Mitt Romney rejected President Trump's assertion Tuesday that "both sides" were responsible for the violent rally in Charlottesville, Va., this past weekend.
"No, not the same," the former Republican nominee for president tweeted. "One side is racist, bigoted, Nazi. The other opposes racism and bigotry. Morally different universes."
Former Florida Gov. Jeb Bush, another GOP establishment statesman, also rebuked Trump, criticizing his former presidential opponent for trying to "parse" the assignment of blame.
"This is a time for moral clarity, not ambivalence," Bush said in a statement. "I urge President Trump to unite the country, not parse the assignment of blame for the events in Charlottesville. For the sake of our country, he must leave no room for doubt that racism and hatred will not be tolerated or ignored by his White House."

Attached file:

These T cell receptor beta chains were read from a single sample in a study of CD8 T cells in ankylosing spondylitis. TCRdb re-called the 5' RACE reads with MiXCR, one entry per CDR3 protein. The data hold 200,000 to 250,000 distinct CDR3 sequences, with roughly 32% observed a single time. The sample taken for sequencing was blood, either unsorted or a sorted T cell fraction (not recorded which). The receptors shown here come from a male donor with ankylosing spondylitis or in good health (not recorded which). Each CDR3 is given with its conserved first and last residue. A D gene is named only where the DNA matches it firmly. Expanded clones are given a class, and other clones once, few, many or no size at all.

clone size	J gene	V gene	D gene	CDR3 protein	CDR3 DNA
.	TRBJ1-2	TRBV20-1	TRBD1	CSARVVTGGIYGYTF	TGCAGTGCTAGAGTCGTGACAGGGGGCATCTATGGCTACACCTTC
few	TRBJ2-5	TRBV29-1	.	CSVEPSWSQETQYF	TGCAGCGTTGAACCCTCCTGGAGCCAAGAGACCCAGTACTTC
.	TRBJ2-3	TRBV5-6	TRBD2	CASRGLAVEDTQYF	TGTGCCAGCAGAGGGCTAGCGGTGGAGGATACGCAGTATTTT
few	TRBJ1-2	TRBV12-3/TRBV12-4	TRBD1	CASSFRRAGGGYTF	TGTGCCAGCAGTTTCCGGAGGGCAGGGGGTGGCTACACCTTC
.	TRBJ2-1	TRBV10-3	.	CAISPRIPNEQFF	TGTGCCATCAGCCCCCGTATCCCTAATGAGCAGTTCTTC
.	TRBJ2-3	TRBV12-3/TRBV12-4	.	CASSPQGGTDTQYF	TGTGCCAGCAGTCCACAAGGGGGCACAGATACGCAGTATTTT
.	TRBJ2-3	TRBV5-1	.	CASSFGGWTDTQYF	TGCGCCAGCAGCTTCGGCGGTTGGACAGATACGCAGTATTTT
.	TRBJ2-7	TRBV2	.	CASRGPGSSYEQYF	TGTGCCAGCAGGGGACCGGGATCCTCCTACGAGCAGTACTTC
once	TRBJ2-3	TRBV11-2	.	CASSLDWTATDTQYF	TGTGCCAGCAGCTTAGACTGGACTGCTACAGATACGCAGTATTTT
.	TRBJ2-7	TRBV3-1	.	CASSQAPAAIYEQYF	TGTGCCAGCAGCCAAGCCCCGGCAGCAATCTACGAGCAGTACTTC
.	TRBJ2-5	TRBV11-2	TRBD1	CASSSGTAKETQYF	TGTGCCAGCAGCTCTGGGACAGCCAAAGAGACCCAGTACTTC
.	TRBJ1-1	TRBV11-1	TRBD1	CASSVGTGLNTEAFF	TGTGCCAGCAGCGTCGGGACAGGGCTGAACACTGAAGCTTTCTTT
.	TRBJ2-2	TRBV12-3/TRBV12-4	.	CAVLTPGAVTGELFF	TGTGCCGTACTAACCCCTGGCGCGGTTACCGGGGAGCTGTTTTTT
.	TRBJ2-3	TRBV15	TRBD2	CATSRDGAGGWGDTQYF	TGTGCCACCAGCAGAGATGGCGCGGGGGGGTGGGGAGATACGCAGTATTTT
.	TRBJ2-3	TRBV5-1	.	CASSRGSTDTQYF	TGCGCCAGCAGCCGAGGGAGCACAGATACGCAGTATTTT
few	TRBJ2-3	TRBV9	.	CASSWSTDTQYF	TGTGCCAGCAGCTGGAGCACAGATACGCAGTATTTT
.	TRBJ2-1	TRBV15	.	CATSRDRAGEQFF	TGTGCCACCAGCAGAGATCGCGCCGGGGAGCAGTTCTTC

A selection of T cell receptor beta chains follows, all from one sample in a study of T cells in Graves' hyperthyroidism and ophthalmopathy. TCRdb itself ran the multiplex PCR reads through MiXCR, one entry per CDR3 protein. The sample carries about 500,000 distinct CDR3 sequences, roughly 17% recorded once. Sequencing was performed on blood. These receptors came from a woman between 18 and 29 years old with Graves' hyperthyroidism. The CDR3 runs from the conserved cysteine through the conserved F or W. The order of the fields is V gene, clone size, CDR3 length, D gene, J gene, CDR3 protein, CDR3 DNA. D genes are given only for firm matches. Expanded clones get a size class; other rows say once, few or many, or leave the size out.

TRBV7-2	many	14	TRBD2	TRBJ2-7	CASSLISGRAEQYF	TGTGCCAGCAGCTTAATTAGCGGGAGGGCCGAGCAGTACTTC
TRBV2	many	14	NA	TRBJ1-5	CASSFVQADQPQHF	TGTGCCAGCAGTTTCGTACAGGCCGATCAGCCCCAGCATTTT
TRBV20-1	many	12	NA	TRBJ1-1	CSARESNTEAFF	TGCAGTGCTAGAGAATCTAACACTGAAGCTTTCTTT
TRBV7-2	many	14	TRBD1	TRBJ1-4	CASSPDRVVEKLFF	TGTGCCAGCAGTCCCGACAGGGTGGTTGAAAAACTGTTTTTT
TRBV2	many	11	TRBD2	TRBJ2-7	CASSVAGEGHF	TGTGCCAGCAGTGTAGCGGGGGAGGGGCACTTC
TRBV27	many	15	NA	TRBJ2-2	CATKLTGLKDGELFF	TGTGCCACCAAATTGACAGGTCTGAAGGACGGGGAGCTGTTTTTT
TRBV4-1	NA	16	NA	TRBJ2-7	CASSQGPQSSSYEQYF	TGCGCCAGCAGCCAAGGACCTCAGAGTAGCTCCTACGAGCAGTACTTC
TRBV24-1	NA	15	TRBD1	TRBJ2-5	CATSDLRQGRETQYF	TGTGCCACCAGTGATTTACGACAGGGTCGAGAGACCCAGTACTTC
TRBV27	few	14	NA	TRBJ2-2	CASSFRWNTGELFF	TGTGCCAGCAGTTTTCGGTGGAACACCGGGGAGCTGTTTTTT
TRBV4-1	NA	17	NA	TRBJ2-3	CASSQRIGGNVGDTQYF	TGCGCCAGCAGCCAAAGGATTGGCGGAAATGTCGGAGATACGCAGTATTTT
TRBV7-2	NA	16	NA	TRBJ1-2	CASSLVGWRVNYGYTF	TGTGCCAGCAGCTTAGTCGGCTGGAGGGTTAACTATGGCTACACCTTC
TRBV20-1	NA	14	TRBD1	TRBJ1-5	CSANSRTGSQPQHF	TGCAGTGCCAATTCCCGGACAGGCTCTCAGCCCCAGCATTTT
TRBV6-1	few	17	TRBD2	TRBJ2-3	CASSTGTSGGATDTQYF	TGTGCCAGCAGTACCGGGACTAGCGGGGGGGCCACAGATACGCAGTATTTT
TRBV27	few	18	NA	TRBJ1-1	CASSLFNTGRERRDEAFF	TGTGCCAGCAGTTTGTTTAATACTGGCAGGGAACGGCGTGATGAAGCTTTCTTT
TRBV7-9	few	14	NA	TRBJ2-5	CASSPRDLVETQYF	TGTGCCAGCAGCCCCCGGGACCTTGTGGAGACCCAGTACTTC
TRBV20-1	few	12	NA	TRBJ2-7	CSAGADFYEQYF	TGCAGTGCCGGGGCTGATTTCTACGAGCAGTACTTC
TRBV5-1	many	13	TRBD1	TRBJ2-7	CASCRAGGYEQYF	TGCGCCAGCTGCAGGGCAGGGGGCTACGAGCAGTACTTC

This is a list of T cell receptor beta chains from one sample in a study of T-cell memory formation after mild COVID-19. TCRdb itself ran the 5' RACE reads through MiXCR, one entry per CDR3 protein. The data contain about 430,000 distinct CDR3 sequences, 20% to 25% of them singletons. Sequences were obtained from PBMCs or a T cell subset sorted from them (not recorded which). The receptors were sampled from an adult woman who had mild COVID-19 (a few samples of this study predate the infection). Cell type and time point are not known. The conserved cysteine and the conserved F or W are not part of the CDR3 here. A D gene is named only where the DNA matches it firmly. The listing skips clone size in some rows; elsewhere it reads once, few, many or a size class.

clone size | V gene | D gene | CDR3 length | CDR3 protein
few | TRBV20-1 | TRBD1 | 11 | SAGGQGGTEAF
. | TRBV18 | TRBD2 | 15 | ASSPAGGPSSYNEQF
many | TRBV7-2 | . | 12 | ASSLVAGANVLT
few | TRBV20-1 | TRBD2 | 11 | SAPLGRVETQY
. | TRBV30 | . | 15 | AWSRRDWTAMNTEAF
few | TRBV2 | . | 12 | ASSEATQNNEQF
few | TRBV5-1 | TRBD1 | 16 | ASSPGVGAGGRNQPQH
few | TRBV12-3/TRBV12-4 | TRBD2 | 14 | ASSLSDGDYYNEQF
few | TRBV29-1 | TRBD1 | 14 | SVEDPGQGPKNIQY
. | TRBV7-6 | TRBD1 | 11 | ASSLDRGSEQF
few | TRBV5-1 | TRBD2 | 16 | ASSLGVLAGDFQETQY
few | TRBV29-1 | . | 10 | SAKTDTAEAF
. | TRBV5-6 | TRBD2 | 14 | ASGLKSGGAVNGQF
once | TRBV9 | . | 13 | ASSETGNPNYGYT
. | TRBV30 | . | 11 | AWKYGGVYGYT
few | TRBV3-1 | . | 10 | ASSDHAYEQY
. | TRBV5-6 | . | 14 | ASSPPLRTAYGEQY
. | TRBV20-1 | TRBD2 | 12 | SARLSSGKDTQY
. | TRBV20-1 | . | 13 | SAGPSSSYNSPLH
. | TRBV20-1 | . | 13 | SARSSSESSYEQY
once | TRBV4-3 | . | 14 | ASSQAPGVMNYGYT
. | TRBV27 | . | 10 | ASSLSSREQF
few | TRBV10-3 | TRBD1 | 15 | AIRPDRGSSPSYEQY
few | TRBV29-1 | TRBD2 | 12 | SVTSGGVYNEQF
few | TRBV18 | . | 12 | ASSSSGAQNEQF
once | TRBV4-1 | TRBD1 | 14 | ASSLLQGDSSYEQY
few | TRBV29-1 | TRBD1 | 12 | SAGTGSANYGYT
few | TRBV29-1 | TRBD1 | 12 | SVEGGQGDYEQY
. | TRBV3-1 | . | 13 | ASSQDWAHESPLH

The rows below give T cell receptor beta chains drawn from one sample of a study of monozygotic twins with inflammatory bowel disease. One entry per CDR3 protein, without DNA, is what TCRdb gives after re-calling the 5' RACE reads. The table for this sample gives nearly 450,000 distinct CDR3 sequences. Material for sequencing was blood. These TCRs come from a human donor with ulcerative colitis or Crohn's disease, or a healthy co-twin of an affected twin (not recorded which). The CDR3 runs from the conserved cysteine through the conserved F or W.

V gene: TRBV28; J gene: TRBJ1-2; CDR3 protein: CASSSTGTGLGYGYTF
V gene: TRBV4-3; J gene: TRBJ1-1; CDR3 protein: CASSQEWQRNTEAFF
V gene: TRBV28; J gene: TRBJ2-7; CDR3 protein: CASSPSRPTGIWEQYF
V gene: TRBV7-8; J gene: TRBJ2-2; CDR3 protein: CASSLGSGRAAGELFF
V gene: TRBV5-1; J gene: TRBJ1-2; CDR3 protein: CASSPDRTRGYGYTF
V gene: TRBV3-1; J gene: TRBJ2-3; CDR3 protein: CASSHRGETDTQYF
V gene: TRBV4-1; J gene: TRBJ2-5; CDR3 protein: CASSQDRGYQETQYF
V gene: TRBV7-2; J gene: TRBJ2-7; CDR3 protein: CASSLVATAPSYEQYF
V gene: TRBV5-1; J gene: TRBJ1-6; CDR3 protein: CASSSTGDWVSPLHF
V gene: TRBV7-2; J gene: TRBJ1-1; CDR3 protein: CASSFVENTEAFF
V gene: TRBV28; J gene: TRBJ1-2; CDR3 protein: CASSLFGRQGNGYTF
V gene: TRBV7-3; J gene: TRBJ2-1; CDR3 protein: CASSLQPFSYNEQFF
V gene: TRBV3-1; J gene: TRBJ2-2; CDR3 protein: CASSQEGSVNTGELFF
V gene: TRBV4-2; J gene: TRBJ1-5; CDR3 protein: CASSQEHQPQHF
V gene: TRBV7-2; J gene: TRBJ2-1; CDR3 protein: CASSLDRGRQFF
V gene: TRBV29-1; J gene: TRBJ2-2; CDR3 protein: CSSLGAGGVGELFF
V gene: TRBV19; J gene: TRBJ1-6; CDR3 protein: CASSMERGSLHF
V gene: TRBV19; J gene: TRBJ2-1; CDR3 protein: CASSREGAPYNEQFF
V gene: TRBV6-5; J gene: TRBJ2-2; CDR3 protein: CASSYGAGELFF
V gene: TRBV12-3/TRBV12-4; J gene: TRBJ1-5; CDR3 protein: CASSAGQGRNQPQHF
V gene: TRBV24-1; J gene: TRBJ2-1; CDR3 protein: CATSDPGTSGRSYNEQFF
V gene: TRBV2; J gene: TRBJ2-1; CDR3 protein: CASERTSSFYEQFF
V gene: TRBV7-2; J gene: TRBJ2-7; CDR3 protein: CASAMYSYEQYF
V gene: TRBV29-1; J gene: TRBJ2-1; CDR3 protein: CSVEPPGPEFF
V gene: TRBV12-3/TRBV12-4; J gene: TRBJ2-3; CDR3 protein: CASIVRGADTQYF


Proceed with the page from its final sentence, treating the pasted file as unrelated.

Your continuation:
The comments from Romney and Bush come after Trump reverted Tuesday to his original perspective on the rally, equating the actions of white supremacists there with counter-protesters, some representing left wing groups.
He told reporters at Trump Tower that the media has not sufficiently criticized "alt-left" groups that also participated in the Charlottesville rally.
Under political pressure, Trump on Monday singled out "KKK, neo-Nazis, white supremacists and other hate groups" for condemnation, after neglecting to name the groups in his initial statement on Saturday.
But on Tuesday, he said there are "fine people" on both sides, along with some "bad people."